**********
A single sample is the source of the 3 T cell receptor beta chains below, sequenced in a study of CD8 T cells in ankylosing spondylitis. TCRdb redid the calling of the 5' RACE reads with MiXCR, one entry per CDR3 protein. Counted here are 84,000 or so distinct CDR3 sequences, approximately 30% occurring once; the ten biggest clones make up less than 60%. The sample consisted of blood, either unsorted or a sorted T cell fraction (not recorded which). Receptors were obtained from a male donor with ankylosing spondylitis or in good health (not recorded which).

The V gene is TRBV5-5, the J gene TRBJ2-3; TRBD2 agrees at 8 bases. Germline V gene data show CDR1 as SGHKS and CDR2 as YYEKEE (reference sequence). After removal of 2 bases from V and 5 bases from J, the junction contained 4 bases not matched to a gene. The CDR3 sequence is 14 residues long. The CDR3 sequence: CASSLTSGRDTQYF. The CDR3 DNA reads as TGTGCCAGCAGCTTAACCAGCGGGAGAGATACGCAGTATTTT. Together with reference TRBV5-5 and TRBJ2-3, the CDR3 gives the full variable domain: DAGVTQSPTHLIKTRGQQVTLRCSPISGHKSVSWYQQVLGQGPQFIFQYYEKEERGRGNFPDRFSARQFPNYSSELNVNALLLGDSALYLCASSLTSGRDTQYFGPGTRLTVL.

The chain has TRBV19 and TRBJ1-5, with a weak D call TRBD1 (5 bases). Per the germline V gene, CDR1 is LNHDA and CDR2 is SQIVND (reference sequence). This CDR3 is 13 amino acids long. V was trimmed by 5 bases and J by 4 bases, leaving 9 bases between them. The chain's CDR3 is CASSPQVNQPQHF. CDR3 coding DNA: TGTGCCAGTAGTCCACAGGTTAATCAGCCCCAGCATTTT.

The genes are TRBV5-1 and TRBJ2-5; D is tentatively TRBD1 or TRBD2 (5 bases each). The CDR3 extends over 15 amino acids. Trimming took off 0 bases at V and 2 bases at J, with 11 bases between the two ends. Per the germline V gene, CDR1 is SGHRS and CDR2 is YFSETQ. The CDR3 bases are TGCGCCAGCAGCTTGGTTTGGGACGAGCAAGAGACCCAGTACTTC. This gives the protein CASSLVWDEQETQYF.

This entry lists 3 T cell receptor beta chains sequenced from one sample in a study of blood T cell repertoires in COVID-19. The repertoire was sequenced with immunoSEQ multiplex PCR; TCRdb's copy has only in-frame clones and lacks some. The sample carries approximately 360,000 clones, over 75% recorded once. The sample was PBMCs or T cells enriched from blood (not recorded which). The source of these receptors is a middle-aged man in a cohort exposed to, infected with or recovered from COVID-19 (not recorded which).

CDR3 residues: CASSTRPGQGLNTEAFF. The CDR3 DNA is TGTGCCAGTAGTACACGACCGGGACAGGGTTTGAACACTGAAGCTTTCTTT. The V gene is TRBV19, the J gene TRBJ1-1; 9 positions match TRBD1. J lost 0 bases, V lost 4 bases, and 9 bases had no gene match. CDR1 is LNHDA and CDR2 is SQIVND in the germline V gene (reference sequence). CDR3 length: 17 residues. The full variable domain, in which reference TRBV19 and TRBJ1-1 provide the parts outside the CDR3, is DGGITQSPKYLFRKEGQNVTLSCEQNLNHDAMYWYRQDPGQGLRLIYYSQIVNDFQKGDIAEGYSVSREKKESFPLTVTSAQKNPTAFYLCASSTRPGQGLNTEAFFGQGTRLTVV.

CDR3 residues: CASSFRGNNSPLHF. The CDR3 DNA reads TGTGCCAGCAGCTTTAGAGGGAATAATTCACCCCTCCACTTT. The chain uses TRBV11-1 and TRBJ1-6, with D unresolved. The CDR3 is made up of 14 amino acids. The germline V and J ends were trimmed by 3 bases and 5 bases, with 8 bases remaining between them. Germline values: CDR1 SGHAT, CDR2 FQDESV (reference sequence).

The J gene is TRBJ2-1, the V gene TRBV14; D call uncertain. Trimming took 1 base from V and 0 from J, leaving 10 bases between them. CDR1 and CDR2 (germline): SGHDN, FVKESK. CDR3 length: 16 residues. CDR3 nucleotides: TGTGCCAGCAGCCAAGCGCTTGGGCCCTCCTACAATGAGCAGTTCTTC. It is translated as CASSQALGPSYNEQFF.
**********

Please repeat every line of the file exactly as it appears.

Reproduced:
A single sample is the source of the 3 T cell receptor beta chains below, sequenced in a study of CD8 T cells in ankylosing spondylitis. TCRdb redid the calling of the 5' RACE reads with MiXCR, one entry per CDR3 protein. Counted here are 84,000 or so distinct CDR3 sequences, approximately 30% occurring once; the ten biggest clones make up less than 60%. The sample consisted of blood, either unsorted or a sorted T cell fraction (not recorded which). Receptors were obtained from a male donor with ankylosing spondylitis or in good health (not recorded which).

The V gene is TRBV5-5, the J gene TRBJ2-3; TRBD2 agrees at 8 bases. Germline V gene data show CDR1 as SGHKS and CDR2 as YYEKEE (reference sequence). After removal of 2 bases from V and 5 bases from J, the junction contained 4 bases not matched to a gene. The CDR3 sequence is 14 residues long. The CDR3 sequence: CASSLTSGRDTQYF. The CDR3 DNA reads as TGTGCCAGCAGCTTAACCAGCGGGAGAGATACGCAGTATTTT. Together with reference TRBV5-5 and TRBJ2-3, the CDR3 gives the full variable domain: DAGVTQSPTHLIKTRGQQVTLRCSPISGHKSVSWYQQVLGQGPQFIFQYYEKEERGRGNFPDRFSARQFPNYSSELNVNALLLGDSALYLCASSLTSGRDTQYFGPGTRLTVL.

The chain has TRBV19 and TRBJ1-5, with a weak D call TRBD1 (5 bases). Per the germline V gene, CDR1 is LNHDA and CDR2 is SQIVND (reference sequence). This CDR3 is 13 amino acids long. V was trimmed by 5 bases and J by 4 bases, leaving 9 bases between them. The chain's CDR3 is CASSPQVNQPQHF. CDR3 coding DNA: TGTGCCAGTAGTCCACAGGTTAATCAGCCCCAGCATTTT.

The genes are TRBV5-1 and TRBJ2-5; D is tentatively TRBD1 or TRBD2 (5 bases each). The CDR3 extends over 15 amino acids. Trimming took off 0 bases at V and 2 bases at J, with 11 bases between the two ends. Per the germline V gene, CDR1 is SGHRS and CDR2 is YFSETQ. The CDR3 bases are TGCGCCAGCAGCTTGGTTTGGGACGAGCAAGAGACCCAGTACTTC. This gives the protein CASSLVWDEQETQYF.

This entry lists 3 T cell receptor beta chains sequenced from one sample in a study of blood T cell repertoires in COVID-19. The repertoire was sequenced with immunoSEQ multiplex PCR; TCRdb's copy has only in-frame clones and lacks some. The sample carries approximately 360,000 clones, over 75% recorded once. The sample was PBMCs or T cells enriched from blood (not recorded which). The source of these receptors is a middle-aged man in a cohort exposed to, infected with or recovered from COVID-19 (not recorded which).

CDR3 residues: CASSTRPGQGLNTEAFF. The CDR3 DNA is TGTGCCAGTAGTACACGACCGGGACAGGGTTTGAACACTGAAGCTTTCTTT. The V gene is TRBV19, the J gene TRBJ1-1; 9 positions match TRBD1. J lost 0 bases, V lost 4 bases, and 9 bases had no gene match. CDR1 is LNHDA and CDR2 is SQIVND in the germline V gene (reference sequence). CDR3 length: 17 residues. The full variable domain, in which reference TRBV19 and TRBJ1-1 provide the parts outside the CDR3, is DGGITQSPKYLFRKEGQNVTLSCEQNLNHDAMYWYRQDPGQGLRLIYYSQIVNDFQKGDIAEGYSVSREKKESFPLTVTSAQKNPTAFYLCASSTRPGQGLNTEAFFGQGTRLTVV.

CDR3 residues: CASSFRGNNSPLHF. The CDR3 DNA reads TGTGCCAGCAGCTTTAGAGGGAATAATTCACCCCTCCACTTT. The chain uses TRBV11-1 and TRBJ1-6, with D unresolved. The CDR3 is made up of 14 amino acids. The germline V and J ends were trimmed by 3 bases and 5 bases, with 8 bases remaining between them. Germline values: CDR1 SGHAT, CDR2 FQDESV (reference sequence).

The J gene is TRBJ2-1, the V gene TRBV14; D call uncertain. Trimming took 1 base from V and 0 from J, leaving 10 bases between them. CDR1 and CDR2 (germline): SGHDN, FVKESK. CDR3 length: 16 residues. CDR3 nucleotides: TGTGCCAGCAGCCAAGCGCTTGGGCCCTCCTACAATGAGCAGTTCTTC. It is translated as CASSQALGPSYNEQFF.